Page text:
Symptoms, meanwhile, can evolve to encompass highly specific interests, habitual behaviours and approaches, a sensitivity to sensory stimulation and so on. Autism Spectrum Disorder (ASD) is a broad term conceived to define these various behaviours.
Traditional therapies for autism, as mentioned in the introduction, include behavioural therapy and medicines: there is no “cure”, as such. However, autism treatments can include Applied Behaviour Analysis (ABA), Occupational Therapy and Speech Therapy. These structured therapies can serve to improve attention span, learning function and other assorted behaviours under the ASD umbrella.
In terms of medication, it is generally prescribed to help the individual function better, whether it is intended to address inability to focus, stress and anxiety or other medical conditions linked with ASD (epilepsy, depression, OCD etc.)
According to many enlightened doctors, including the director of Massachusetts General Hospital’s Lurie Center for Autism, Christopher McDougle, MD, “There are a whole lot of things you want to do before you even think about using medicines to treat behavioural problems.”
Can Diet Affect Autism Symptoms?
Nutrition can play an important role in supporting the management of autism symptoms.
There is a growing body of evidence highlighting the efficacy of nutritional therapy, as it can help in several key areas. For example, by identifying and reducing possible intake of brain-polluting heavy metals; by eliminating food additives; by addressing undiagnosed food allergies; by correcting gut dysbiosis (and thereby nurturing the gut-brain connection); and by remedying possible nutritional deficiencies.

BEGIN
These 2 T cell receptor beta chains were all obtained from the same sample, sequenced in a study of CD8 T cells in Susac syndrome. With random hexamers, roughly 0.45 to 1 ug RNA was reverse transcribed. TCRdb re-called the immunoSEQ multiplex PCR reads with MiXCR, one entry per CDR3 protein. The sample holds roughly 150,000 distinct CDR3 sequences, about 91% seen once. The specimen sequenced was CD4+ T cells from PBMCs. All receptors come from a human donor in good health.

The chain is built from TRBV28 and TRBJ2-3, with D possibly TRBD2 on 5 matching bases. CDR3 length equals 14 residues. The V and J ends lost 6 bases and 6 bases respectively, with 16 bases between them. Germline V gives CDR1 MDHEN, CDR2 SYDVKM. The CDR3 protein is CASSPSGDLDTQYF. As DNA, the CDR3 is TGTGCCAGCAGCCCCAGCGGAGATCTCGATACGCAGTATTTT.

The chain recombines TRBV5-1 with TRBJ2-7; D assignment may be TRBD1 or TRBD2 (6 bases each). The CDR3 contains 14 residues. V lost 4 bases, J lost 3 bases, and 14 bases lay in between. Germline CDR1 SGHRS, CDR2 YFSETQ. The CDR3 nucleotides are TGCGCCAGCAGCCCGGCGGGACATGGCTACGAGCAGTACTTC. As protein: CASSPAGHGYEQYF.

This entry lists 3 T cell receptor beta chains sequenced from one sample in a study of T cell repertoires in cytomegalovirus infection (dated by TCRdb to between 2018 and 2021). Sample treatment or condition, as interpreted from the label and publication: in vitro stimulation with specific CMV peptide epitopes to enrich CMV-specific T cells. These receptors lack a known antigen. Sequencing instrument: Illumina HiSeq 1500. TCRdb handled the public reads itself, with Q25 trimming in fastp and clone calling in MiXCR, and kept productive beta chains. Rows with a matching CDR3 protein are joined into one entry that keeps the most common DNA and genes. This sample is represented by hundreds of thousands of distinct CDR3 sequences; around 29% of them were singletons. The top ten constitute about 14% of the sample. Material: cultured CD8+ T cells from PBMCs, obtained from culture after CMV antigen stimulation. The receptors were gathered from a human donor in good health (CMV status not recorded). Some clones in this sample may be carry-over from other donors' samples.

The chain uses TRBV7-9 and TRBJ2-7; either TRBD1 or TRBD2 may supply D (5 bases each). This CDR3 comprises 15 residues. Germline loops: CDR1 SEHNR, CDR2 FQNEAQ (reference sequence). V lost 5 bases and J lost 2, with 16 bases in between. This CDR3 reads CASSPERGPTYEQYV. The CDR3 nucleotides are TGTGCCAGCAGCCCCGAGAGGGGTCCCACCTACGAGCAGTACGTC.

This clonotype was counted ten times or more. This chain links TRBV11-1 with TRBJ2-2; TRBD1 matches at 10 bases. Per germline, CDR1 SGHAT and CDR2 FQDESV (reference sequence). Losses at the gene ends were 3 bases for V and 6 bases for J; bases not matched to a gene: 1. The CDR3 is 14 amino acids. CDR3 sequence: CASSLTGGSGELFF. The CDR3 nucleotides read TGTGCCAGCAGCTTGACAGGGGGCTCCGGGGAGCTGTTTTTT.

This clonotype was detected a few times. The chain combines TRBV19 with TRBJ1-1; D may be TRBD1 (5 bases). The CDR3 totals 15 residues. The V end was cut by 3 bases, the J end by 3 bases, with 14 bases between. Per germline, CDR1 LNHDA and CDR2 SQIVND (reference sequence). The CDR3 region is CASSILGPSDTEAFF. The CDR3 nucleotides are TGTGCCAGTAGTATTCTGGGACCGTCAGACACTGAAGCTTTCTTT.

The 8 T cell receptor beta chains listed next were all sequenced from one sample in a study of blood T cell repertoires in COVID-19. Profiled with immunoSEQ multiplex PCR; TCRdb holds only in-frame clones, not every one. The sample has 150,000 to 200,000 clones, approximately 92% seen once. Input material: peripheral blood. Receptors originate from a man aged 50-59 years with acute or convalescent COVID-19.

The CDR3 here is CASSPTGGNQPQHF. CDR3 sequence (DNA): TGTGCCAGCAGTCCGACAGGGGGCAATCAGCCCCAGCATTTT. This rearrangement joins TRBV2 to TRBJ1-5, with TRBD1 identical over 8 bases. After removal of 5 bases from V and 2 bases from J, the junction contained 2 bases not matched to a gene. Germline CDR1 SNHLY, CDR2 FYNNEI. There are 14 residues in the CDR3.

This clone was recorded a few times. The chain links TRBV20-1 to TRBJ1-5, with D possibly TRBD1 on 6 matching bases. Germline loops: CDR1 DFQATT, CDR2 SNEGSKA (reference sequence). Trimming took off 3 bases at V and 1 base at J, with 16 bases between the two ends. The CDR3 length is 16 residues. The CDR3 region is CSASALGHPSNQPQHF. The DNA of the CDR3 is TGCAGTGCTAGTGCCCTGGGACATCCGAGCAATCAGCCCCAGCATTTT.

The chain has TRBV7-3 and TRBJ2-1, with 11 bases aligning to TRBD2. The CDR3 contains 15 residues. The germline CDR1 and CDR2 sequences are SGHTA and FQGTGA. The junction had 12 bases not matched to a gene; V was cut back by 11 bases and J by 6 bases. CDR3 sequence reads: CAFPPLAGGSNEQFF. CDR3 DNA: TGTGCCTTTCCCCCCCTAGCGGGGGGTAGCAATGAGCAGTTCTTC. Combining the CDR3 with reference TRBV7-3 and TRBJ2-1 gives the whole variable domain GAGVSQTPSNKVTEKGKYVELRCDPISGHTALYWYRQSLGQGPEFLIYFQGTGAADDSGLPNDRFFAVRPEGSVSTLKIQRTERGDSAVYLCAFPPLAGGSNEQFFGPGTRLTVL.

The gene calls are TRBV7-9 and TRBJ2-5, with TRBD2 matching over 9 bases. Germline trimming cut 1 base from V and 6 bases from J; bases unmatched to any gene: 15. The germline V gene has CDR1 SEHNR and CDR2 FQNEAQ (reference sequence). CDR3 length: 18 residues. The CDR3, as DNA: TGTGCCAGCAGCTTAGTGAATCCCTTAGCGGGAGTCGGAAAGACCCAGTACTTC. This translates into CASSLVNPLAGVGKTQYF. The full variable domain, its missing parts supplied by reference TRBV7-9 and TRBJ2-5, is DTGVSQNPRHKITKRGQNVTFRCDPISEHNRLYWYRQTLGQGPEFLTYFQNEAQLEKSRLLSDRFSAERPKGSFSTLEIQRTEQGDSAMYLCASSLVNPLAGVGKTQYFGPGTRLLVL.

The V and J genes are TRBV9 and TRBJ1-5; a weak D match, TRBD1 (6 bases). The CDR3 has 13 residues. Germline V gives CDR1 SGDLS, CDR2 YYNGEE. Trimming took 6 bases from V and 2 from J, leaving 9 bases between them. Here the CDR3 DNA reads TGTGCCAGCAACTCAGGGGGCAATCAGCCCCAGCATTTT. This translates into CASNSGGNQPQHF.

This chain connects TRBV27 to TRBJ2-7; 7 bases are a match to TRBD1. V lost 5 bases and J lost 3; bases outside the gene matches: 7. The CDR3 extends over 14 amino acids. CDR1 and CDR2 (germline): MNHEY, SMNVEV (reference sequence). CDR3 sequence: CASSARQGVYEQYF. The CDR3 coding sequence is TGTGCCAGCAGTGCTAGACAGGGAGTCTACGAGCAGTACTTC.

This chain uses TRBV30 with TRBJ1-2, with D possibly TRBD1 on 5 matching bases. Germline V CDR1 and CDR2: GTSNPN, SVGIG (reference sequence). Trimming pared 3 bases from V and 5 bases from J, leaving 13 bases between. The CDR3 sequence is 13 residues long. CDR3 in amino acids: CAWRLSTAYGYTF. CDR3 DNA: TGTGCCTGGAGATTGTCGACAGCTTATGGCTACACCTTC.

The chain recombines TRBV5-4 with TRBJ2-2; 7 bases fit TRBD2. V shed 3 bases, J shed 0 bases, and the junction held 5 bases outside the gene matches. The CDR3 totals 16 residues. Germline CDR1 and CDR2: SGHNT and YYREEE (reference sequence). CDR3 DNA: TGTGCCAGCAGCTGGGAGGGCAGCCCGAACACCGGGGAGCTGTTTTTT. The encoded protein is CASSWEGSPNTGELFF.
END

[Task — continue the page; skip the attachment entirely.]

As noted in a 2013 Polish research paper, “adapting an appropriate diet could help alleviate the disease severity, as well as the psychological and gastrointestinal symptoms…
“Many studies demonstrate the need to supplement the nutritional deficiencies of autistic patients with fatty acids omega-3, probiotics, vitamins and minerals in combination with medical and psychological interventions.”
There have been many reported cases of gluten- and casein-free diets improving symptoms of autism, including positive clinical studies (Knivsberg et al., 2002, Pennesi and Klein, 2012). What’s more, ketogenic (high-fat, low-carb) diets have resulted in increased sociability, decreased repetitive behaviours and improved social communications in an animal model (Ruskin et al., 2013; Castro et al., 2016). In addition to gluten and casein, many autism-friendly diets exclude sugar, food colouring and soy.
Omega-3 fish oil appears to be one of the most beneficial nutrients for autism. Omega-3 deficiency has been repeatedly linked to both autism and ADHD, and there is some evidence to suggest that continued high-quality supplementation can cause a regression of symptoms.
Autistic children tend to exhibit high levels of pro-inflammatory cytokines, associated with excess inflammation. One of the benefits of omega-3s is their production of anti-inflammatory cytokines and their ability to impair the production of pro-inflammatory cytokines.